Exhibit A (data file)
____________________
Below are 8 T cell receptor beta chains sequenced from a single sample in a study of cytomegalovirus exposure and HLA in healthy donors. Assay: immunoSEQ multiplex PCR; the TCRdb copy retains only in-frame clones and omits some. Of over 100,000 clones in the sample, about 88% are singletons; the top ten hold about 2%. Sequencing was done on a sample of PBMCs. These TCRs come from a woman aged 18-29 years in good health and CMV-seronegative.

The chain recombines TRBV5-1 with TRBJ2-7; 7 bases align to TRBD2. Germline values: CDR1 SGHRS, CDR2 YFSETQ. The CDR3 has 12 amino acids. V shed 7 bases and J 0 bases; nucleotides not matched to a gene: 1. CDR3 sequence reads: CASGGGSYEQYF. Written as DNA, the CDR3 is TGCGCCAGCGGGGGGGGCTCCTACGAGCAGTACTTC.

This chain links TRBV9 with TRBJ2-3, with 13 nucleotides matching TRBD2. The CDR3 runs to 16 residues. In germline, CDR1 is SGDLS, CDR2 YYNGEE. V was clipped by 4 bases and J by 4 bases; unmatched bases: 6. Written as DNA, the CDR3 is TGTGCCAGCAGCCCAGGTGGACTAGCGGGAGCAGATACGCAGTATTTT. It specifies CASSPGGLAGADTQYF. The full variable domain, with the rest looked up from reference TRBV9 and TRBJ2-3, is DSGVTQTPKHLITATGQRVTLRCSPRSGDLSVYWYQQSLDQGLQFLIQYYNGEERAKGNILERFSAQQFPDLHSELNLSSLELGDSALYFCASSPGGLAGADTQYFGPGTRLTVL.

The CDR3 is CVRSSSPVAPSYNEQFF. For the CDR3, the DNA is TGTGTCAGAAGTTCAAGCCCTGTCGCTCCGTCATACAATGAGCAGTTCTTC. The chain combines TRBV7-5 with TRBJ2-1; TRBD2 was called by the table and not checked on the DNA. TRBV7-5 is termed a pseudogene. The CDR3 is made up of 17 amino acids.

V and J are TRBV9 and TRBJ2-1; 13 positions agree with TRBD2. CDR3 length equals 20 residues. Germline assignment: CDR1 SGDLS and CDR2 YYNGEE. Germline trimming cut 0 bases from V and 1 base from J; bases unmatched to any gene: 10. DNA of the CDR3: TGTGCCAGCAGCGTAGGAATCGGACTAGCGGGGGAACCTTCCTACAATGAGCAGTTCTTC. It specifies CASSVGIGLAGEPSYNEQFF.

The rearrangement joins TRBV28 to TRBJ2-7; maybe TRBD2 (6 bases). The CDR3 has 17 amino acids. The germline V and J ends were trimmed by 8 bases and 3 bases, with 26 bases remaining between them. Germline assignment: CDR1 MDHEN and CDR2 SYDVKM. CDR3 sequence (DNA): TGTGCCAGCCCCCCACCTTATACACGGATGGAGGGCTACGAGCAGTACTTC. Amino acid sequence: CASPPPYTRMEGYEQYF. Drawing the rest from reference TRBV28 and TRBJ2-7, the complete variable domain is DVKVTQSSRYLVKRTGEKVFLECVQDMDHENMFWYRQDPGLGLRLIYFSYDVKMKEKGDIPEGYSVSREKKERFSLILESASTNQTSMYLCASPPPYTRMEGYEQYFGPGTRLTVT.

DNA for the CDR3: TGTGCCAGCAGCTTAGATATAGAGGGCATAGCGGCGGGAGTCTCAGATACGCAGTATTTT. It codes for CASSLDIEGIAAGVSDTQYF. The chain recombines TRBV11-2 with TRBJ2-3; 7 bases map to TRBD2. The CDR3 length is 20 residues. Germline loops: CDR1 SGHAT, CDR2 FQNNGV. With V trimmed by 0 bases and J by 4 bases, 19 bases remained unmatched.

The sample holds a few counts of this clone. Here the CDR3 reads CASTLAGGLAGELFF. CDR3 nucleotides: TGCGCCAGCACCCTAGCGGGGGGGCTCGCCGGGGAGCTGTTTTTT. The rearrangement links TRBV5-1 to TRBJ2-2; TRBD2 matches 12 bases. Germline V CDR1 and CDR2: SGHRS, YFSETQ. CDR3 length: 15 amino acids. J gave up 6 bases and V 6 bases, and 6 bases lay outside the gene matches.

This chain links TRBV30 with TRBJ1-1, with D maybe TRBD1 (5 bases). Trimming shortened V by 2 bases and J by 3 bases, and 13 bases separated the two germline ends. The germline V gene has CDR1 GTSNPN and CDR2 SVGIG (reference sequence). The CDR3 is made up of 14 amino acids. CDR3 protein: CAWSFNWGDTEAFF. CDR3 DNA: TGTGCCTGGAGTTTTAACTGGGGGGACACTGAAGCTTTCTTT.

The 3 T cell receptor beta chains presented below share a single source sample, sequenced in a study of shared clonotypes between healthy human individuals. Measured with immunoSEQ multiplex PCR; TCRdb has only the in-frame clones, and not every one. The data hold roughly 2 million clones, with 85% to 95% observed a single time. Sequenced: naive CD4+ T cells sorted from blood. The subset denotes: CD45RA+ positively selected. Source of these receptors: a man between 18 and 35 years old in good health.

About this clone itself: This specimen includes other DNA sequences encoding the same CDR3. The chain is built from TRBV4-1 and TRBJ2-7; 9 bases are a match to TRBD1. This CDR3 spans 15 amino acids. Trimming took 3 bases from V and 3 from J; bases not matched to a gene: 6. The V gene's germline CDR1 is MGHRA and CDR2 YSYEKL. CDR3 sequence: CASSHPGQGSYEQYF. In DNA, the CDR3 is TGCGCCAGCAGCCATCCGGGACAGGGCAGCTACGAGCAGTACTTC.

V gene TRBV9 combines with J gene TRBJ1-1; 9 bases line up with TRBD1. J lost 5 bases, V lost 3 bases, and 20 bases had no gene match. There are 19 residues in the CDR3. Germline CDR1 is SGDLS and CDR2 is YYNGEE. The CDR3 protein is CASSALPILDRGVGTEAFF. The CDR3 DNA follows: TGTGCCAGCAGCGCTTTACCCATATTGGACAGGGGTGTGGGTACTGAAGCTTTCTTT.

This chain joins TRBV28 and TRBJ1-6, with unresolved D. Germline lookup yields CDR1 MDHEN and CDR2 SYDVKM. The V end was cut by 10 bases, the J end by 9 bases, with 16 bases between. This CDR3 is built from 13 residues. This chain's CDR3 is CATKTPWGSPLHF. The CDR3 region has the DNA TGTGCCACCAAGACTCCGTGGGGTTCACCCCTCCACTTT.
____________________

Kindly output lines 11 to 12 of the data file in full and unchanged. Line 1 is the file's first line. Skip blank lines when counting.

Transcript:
About this clone itself: This specimen includes other DNA sequences encoding the same CDR3. The chain is built from TRBV4-1 and TRBJ2-7; 9 bases are a match to TRBD1. This CDR3 spans 15 amino acids. Trimming took 3 bases from V and 3 from J; bases not matched to a gene: 6. The V gene's germline CDR1 is MGHRA and CDR2 YSYEKL. CDR3 sequence: CASSHPGQGSYEQYF. In DNA, the CDR3 is TGCGCCAGCAGCCATCCGGGACAGGGCAGCTACGAGCAGTACTTC.

V gene TRBV9 combines with J gene TRBJ1-1; 9 bases line up with TRBD1. J lost 5 bases, V lost 3 bases, and 20 bases had no gene match. There are 19 residues in the CDR3. Germline CDR1 is SGDLS and CDR2 is YYNGEE. The CDR3 protein is CASSALPILDRGVGTEAFF. The CDR3 DNA follows: TGTGCCAGCAGCGCTTTACCCATATTGGACAGGGGTGTGGGTACTGAAGCTTTCTTT.